HomeNewsReopening reactions by some of Scotland’s top hospitality businesses

Reopening reactions by some of Scotland’s top hospitality businesses

Some of Scotland’s leading hoteliers, restaurateurs and bar owners have given their reaction to reopening after 4 months in lockdown:

James Thomson, Prestonfield and Witchery by the Castle, Edinburgh

James Thomson, owner of Prestonfield and The Witchery by the Castle in Edinburgh, said:

“It is both a huge pleasure and relief to be reopening Prestonfield and The Witchery by the Castle.

“The support we’ve received so far has been overwhelming – we’ve had to bring back extra staff to cope with demand as bookings have skyrocketed.”

Prestonfield has also opened a luxury outdoor dining space, including the Tea House in the garden for groups up to six people to enjoy lunch and afternoon tea, the first-floor outdoor Tapestry Terrace (four tables of four), views of Arthur’s Seat, 20 acres of private gardens and parkland, as well as the resident peacocks who join guests outside for lunch, drinks and afternoon tea.  The Witchery is now open for lunch and dinner, from 12pm-8pm, as well as overnight stays from Monday 26th April.

Scots-born international hotelier, Gordon Campbell Gray, owner of The Wee Hotel Company’s Three Chimneys on the Isle of Skye and The Pierhouse Hotel & Seafood Restaurant at Port Appin, comments, “We’re all absolutely thrilled to be opening our doors again at The Three Chimneys on Skye and The Pierhouse in Port Appin after what has been a long hard Winter. On a positive note it has given us an opportunity to carry out some renovations and to reflect.

“To see the teams returning, the rooms being prepared, the kitchens coming back to life and the enthusiasm as new dishes are created is pure magic.  It is also so lovely to see all our local suppliers arriving with their freshly caught catches and produce and smiles on their faces. It has been an equally stressful time for them too and we are all hopeful that we are now truly safely back in business.

“What has added to our excitement is the level of bookings we are receiving and we are hugely appreciative to our loyal following of guests and diners   Our aim is to give them all the biggest welcome possible and to enjoy a beautiful, safe and fun experience in the glorious Scottish Highlands.   I know that is a lot of superlatives and all are valid!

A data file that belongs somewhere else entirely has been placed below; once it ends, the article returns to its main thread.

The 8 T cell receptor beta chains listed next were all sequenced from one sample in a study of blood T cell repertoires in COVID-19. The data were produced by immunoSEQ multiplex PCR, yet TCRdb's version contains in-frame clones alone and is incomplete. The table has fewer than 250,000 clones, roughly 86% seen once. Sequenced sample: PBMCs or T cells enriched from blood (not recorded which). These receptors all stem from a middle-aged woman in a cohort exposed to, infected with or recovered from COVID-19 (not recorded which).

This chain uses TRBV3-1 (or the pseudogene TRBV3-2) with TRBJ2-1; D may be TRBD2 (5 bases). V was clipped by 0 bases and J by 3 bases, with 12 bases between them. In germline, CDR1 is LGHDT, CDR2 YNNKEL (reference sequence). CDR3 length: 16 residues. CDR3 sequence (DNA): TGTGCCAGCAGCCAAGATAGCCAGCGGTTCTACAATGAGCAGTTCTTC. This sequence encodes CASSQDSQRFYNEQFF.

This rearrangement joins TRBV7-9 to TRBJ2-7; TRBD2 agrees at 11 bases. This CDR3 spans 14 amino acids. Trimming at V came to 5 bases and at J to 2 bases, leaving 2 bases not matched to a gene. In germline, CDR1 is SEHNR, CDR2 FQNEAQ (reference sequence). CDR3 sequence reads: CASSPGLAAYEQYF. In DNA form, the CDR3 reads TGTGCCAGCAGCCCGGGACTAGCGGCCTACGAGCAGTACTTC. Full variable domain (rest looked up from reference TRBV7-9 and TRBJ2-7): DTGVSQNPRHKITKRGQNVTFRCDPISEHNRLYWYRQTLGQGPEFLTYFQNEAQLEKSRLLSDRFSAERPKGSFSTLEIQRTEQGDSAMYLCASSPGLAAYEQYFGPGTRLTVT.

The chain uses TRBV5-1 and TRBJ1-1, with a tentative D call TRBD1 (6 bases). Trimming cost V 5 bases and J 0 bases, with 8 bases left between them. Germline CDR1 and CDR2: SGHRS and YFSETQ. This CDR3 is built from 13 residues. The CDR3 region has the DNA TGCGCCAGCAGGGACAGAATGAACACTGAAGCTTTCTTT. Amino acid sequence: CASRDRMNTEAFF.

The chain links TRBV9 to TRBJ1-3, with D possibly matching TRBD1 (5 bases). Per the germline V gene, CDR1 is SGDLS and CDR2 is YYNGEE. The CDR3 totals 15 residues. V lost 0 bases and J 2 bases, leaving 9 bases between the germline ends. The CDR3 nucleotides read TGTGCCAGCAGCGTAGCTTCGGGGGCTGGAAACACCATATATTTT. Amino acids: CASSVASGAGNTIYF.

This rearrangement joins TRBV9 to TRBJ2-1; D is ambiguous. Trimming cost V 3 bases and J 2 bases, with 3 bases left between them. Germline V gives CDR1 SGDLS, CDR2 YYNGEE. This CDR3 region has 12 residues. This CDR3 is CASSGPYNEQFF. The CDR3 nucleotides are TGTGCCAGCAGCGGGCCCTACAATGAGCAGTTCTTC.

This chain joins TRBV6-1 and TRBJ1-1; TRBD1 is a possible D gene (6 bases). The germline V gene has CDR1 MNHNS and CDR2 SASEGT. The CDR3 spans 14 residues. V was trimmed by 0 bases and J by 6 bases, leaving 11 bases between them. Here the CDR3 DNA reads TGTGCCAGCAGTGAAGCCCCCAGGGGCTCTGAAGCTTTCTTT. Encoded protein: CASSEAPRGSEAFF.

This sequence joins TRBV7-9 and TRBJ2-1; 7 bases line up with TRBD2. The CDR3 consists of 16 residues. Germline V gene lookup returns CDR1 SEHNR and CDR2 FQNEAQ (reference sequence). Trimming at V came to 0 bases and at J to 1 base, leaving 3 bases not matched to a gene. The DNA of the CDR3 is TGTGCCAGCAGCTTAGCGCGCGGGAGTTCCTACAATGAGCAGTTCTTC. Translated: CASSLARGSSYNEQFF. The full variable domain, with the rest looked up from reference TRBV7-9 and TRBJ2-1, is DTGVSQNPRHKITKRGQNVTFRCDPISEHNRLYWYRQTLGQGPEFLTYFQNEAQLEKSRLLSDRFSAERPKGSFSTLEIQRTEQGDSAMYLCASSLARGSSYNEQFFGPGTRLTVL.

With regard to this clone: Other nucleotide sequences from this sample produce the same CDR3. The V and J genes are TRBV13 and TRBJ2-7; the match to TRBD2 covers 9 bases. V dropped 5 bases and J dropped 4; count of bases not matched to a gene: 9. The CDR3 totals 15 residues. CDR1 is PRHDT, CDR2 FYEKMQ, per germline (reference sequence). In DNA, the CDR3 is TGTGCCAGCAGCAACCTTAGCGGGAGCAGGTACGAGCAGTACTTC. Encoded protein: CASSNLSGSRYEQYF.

“It has been tough for so many and I wish everyone in hospitality a successful return to business.

“Scotland is amazing  There is so much to explore and discover and it wonderful that we are again open for business   There is a huge welcome on the mat!”

Nic Wood, Director of Signature Group, which owns and operates over 20 bars, restaurants and other hospitality venues around Scotland, including Edinburgh, Glasgow, St Andrews, Bridge of Allan and Aberdeen, said, “It’s with a great sense of relief that we opened 4 of our 21 bars and restaurants yesterday, the 4 that have enough space outdoors to make the operation viable. From there another three open later this week.

“I owe a debt of gratitude to my staff who have worked hard ensuring all the Covid safety measures are in place so our customers understand the continued Covid restrictions and are now delighted to see the doors opening and customers returning  in their droves.

“The rebuilding of our sector begins now. We are so grateful to our customers who have booked with us to reunite with friends and family over a meal and some drinks, I too look forward to doing the same!”

Murray Lamont, proud owner of Mackays Hotel in Wick, Caithness, on the North Coast 500, is also relieved to get back to business although the restrictions will still impact on his business. He coimments, “We still have some pretty severe restrictions to abide by. Families dining with us will have to vacate the premises by 8pm, which means that in order to have a leisurely meal they will have to be in by 6pm. This doesn’t suit everybody.

“But we’re going in the right direction. Staycation is a saviour. With the relaxation of travelling restrictions, it means we can welcome visitors from all over the UK, which is excellent, but they won’t be able to enjoy a local whisky or gin unless they sit outside, remembering this is April in Caithness.

“It also means that residents travelling north will have to arrive and dine early, which also isn’t always possible.

“With the social distancing requirements, we are far from being in a position of maximising our business. We totally respect and operate within the given guidelines so that everyone, staff and customers are safe.

“We have a wedding taking place and they will be permitted to have alcohol with their meal, but the diners in the other parts of the hotel will only have the option of soft drinks.

“It is difficult to explain the difference in regulations to locals and visitors alike of this situation.

“The supply chain isn’t without its challenges. Our suppliers have to guess how busy everyone will be and it is inevitable that we will experience some shortages until they are back on an even keel.”

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